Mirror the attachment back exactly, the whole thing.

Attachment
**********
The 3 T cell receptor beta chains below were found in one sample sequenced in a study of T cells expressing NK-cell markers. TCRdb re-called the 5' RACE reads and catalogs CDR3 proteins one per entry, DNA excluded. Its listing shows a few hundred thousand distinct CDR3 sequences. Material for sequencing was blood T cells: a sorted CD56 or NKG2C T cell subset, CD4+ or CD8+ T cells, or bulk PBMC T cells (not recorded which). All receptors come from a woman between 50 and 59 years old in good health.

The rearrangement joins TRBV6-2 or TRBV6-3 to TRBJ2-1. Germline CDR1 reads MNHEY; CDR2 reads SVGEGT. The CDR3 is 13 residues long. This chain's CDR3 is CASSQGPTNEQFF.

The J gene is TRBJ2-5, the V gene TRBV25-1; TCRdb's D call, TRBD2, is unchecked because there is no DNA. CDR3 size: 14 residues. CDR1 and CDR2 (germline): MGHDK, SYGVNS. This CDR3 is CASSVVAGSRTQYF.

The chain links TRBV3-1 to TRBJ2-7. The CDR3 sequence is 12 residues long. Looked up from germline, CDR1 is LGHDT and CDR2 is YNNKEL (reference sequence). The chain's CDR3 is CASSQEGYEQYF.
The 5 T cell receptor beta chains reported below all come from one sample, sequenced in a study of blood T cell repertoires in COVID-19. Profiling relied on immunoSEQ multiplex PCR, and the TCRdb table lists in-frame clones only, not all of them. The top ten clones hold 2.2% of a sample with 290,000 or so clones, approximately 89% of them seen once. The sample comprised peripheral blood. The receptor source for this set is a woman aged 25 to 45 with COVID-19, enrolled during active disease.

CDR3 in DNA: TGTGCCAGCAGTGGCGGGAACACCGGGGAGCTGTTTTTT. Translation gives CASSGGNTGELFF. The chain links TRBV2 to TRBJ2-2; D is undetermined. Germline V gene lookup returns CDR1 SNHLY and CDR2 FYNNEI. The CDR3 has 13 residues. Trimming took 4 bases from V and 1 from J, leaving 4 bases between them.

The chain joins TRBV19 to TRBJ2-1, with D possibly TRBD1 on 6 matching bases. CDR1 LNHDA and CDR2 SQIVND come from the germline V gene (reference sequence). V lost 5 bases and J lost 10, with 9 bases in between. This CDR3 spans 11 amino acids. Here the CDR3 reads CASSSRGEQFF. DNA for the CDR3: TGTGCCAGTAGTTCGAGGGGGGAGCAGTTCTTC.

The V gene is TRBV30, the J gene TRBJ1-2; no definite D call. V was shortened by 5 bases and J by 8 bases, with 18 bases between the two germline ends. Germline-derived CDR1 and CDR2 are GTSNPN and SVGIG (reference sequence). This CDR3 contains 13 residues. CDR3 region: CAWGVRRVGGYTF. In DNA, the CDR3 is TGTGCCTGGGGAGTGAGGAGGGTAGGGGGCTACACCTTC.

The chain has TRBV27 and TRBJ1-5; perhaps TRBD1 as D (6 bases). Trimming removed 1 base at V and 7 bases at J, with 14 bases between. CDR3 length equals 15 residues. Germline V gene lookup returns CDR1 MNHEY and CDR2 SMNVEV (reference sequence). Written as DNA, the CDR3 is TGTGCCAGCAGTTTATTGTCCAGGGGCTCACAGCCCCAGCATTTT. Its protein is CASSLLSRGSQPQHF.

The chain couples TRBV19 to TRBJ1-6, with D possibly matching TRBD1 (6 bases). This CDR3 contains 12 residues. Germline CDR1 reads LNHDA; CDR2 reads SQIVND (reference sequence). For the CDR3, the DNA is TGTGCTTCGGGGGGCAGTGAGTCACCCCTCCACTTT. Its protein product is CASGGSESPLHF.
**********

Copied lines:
The 3 T cell receptor beta chains below were found in one sample sequenced in a study of T cells expressing NK-cell markers. TCRdb re-called the 5' RACE reads and catalogs CDR3 proteins one per entry, DNA excluded. Its listing shows a few hundred thousand distinct CDR3 sequences. Material for sequencing was blood T cells: a sorted CD56 or NKG2C T cell subset, CD4+ or CD8+ T cells, or bulk PBMC T cells (not recorded which). All receptors come from a woman between 50 and 59 years old in good health.

The rearrangement joins TRBV6-2 or TRBV6-3 to TRBJ2-1. Germline CDR1 reads MNHEY; CDR2 reads SVGEGT. The CDR3 is 13 residues long. This chain's CDR3 is CASSQGPTNEQFF.

The J gene is TRBJ2-5, the V gene TRBV25-1; TCRdb's D call, TRBD2, is unchecked because there is no DNA. CDR3 size: 14 residues. CDR1 and CDR2 (germline): MGHDK, SYGVNS. This CDR3 is CASSVVAGSRTQYF.

The chain links TRBV3-1 to TRBJ2-7. The CDR3 sequence is 12 residues long. Looked up from germline, CDR1 is LGHDT and CDR2 is YNNKEL (reference sequence). The chain's CDR3 is CASSQEGYEQYF.
The 5 T cell receptor beta chains reported below all come from one sample, sequenced in a study of blood T cell repertoires in COVID-19. Profiling relied on immunoSEQ multiplex PCR, and the TCRdb table lists in-frame clones only, not all of them. The top ten clones hold 2.2% of a sample with 290,000 or so clones, approximately 89% of them seen once. The sample comprised peripheral blood. The receptor source for this set is a woman aged 25 to 45 with COVID-19, enrolled during active disease.

CDR3 in DNA: TGTGCCAGCAGTGGCGGGAACACCGGGGAGCTGTTTTTT. Translation gives CASSGGNTGELFF. The chain links TRBV2 to TRBJ2-2; D is undetermined. Germline V gene lookup returns CDR1 SNHLY and CDR2 FYNNEI. The CDR3 has 13 residues. Trimming took 4 bases from V and 1 from J, leaving 4 bases between them.

The chain joins TRBV19 to TRBJ2-1, with D possibly TRBD1 on 6 matching bases. CDR1 LNHDA and CDR2 SQIVND come from the germline V gene (reference sequence). V lost 5 bases and J lost 10, with 9 bases in between. This CDR3 spans 11 amino acids. Here the CDR3 reads CASSSRGEQFF. DNA for the CDR3: TGTGCCAGTAGTTCGAGGGGGGAGCAGTTCTTC.

The V gene is TRBV30, the J gene TRBJ1-2; no definite D call. V was shortened by 5 bases and J by 8 bases, with 18 bases between the two germline ends. Germline-derived CDR1 and CDR2 are GTSNPN and SVGIG (reference sequence). This CDR3 contains 13 residues. CDR3 region: CAWGVRRVGGYTF. In DNA, the CDR3 is TGTGCCTGGGGAGTGAGGAGGGTAGGGGGCTACACCTTC.

The chain has TRBV27 and TRBJ1-5; perhaps TRBD1 as D (6 bases). Trimming removed 1 base at V and 7 bases at J, with 14 bases between. CDR3 length equals 15 residues. Germline V gene lookup returns CDR1 MNHEY and CDR2 SMNVEV (reference sequence). Written as DNA, the CDR3 is TGTGCCAGCAGTTTATTGTCCAGGGGCTCACAGCCCCAGCATTTT. Its protein is CASSLLSRGSQPQHF.

The chain couples TRBV19 to TRBJ1-6, with D possibly matching TRBD1 (6 bases). This CDR3 contains 12 residues. Germline CDR1 reads LNHDA; CDR2 reads SQIVND (reference sequence). For the CDR3, the DNA is TGTGCTTCGGGGGGCAGTGAGTCACCCCTCCACTTT. Its protein product is CASGGSESPLHF.